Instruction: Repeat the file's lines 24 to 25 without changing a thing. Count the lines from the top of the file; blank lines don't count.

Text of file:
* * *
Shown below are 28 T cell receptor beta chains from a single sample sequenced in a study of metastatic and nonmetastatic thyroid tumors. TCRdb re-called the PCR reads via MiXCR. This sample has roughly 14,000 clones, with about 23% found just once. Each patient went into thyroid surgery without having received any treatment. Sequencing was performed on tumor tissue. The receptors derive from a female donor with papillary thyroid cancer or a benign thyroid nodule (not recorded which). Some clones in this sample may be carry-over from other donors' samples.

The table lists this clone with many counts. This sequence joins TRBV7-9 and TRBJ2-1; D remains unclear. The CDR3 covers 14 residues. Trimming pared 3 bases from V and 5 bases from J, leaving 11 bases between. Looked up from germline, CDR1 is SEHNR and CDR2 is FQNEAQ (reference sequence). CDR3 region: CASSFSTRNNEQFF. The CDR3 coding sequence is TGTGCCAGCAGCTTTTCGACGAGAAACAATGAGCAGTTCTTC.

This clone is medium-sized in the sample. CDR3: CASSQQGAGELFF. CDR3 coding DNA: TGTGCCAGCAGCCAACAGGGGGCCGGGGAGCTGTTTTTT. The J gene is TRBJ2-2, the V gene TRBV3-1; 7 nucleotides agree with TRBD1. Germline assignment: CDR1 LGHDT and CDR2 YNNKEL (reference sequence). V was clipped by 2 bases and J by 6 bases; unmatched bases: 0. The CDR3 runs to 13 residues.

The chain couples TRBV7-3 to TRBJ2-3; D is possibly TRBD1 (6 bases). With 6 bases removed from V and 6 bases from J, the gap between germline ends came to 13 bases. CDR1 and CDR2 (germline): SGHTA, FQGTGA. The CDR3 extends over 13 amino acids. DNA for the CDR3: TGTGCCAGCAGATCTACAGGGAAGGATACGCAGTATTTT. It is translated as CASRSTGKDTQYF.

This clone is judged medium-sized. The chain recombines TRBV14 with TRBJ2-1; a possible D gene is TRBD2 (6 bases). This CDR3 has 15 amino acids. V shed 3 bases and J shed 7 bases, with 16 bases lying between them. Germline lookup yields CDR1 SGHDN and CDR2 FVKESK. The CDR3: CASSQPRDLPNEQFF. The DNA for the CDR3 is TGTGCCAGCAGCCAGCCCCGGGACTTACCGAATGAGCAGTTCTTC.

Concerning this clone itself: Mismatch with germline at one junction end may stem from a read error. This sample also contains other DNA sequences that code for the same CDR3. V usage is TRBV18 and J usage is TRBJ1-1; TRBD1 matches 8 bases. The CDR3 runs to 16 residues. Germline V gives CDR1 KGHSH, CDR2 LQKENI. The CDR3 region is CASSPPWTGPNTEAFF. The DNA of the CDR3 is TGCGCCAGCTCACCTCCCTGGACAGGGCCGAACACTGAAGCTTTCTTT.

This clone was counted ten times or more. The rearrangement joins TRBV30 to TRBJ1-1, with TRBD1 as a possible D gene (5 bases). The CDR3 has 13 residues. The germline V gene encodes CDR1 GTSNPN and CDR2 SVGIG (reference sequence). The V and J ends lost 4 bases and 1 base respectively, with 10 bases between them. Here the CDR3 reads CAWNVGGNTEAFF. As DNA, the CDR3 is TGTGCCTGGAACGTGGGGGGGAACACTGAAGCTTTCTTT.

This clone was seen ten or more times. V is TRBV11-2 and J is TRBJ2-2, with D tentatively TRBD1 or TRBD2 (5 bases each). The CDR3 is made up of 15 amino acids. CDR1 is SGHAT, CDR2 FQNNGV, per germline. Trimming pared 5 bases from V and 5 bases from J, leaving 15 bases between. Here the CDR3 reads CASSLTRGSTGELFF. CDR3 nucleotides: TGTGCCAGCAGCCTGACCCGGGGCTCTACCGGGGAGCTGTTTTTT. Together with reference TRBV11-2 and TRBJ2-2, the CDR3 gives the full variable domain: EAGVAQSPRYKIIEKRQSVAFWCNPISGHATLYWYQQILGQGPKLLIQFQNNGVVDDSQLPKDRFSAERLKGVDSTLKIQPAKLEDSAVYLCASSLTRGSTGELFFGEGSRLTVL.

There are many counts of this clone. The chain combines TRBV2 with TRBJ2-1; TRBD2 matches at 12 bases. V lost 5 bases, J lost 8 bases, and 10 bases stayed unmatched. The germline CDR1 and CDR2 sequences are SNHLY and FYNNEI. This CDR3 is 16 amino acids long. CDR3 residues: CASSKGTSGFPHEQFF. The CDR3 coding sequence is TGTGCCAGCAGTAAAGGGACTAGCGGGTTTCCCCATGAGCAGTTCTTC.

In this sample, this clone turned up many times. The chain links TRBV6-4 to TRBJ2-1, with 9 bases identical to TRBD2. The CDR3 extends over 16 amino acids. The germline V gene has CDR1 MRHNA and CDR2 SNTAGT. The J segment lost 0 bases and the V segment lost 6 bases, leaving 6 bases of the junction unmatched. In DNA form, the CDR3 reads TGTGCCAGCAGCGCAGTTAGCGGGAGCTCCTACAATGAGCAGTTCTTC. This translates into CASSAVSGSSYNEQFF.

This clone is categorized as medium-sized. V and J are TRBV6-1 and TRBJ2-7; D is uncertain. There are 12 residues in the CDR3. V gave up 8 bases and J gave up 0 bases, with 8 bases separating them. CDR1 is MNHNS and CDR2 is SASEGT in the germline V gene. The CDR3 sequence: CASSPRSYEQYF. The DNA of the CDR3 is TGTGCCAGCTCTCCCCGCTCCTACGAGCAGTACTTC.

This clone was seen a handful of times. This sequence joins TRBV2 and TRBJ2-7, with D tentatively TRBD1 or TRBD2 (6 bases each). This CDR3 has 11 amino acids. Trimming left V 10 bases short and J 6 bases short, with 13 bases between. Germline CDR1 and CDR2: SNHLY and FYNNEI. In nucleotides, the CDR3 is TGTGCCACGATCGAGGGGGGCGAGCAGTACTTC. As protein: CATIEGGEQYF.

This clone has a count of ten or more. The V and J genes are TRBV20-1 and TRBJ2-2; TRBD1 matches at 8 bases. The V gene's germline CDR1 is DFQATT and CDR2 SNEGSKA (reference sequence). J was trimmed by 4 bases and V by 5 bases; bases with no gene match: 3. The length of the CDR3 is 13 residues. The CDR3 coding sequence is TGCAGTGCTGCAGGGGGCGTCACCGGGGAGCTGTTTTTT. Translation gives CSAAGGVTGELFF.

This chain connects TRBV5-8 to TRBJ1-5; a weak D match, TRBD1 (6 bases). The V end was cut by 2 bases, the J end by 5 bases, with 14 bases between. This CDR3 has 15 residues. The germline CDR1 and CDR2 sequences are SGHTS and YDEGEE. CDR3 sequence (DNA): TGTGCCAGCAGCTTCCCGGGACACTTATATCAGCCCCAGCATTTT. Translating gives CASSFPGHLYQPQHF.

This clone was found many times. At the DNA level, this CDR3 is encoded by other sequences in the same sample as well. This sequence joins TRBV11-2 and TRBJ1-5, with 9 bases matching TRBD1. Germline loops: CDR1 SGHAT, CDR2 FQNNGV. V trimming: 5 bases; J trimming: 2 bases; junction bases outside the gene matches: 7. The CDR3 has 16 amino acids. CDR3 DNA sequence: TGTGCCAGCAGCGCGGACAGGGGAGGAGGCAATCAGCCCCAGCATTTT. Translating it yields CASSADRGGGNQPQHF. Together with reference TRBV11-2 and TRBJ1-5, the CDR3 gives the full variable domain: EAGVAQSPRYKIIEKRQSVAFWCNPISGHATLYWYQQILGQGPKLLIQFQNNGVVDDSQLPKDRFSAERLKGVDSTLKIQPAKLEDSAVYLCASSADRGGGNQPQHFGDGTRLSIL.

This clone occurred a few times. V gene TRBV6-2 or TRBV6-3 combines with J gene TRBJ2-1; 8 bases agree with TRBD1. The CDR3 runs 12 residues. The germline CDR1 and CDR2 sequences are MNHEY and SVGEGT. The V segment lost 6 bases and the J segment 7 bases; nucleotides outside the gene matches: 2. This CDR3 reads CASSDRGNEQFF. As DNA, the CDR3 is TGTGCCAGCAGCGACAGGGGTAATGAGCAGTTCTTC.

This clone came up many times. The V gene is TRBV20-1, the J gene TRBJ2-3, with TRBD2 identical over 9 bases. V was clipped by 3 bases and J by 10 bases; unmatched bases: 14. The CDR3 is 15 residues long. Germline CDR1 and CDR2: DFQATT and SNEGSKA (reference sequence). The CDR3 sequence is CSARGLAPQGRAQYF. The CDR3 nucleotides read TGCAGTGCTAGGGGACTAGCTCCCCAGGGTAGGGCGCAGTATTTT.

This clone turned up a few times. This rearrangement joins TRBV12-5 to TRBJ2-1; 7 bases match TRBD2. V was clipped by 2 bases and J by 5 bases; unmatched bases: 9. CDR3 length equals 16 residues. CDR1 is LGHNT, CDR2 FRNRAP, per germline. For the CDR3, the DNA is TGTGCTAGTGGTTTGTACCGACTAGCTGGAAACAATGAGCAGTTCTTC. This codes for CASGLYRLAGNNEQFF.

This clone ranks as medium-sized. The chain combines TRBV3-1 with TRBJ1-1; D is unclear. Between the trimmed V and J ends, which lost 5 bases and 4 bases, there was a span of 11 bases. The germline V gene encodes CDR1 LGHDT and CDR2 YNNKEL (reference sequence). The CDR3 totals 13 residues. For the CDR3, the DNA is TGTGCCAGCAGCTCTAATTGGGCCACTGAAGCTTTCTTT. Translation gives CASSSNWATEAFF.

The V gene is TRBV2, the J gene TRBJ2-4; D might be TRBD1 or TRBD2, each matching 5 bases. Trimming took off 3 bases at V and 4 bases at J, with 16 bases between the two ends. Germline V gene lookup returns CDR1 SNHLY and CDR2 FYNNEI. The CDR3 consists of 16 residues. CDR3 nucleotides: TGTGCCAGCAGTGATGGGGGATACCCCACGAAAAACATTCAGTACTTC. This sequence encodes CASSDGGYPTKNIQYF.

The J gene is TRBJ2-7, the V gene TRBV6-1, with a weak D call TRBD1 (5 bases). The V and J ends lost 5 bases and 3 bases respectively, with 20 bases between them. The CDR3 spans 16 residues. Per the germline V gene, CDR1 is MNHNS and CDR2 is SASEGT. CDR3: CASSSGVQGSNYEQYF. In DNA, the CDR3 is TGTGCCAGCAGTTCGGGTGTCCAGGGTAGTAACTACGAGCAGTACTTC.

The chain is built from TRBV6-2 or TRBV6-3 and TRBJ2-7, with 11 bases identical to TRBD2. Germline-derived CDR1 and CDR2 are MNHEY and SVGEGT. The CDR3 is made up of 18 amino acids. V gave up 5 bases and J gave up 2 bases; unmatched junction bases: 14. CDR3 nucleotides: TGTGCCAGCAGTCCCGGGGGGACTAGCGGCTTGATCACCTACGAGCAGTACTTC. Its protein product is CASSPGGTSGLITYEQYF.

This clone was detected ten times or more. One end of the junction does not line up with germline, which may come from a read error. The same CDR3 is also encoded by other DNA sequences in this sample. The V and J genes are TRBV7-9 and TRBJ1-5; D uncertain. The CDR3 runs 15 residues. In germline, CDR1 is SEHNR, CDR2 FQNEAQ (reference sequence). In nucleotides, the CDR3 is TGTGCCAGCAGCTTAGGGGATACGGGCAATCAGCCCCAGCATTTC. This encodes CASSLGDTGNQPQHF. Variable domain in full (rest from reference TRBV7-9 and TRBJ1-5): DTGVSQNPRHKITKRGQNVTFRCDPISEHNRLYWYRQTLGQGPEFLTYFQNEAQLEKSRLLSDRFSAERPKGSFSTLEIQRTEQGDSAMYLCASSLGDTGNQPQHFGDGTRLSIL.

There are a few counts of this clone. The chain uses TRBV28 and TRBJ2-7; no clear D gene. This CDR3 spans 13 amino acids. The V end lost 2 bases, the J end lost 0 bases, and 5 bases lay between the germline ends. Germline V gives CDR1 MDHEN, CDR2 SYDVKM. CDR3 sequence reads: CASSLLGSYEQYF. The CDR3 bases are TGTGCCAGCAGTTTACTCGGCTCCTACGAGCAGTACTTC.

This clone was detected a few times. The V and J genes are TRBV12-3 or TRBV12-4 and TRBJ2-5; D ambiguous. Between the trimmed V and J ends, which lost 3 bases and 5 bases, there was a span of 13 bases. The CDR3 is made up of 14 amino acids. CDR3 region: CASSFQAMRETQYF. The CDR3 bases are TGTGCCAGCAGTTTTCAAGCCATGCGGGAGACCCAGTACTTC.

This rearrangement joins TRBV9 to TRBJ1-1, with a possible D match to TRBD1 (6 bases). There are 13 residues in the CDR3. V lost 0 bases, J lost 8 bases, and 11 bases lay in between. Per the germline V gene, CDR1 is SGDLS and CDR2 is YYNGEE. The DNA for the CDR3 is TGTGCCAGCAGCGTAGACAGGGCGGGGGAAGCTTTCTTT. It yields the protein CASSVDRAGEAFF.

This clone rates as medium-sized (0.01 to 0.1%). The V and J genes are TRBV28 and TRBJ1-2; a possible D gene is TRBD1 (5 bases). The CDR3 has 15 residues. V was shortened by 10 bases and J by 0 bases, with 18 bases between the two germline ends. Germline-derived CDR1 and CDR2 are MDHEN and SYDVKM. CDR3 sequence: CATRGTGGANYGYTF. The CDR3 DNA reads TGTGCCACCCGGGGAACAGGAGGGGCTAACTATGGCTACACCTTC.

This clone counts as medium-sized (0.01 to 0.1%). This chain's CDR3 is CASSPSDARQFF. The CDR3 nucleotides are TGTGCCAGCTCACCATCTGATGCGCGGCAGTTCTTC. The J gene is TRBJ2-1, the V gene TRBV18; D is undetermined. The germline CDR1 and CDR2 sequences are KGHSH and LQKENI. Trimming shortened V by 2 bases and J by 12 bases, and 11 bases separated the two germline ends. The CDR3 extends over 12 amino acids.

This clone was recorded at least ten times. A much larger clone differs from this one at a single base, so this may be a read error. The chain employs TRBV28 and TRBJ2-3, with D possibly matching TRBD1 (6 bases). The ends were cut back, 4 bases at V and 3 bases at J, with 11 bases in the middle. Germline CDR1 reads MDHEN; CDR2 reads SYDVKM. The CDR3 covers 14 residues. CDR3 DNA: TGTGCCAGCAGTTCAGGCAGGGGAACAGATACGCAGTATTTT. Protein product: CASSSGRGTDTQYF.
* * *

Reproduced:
There are a few counts of this clone. The chain uses TRBV28 and TRBJ2-7; no clear D gene. This CDR3 spans 13 amino acids. The V end lost 2 bases, the J end lost 0 bases, and 5 bases lay between the germline ends. Germline V gives CDR1 MDHEN, CDR2 SYDVKM. CDR3 sequence reads: CASSLLGSYEQYF. The CDR3 bases are TGTGCCAGCAGTTTACTCGGCTCCTACGAGCAGTACTTC.

This clone was detected a few times. The V and J genes are TRBV12-3 or TRBV12-4 and TRBJ2-5; D ambiguous. Between the trimmed V and J ends, which lost 3 bases and 5 bases, there was a span of 13 bases. The CDR3 is made up of 14 amino acids. CDR3 region: CASSFQAMRETQYF. The CDR3 bases are TGTGCCAGCAGTTTTCAAGCCATGCGGGAGACCCAGTACTTC.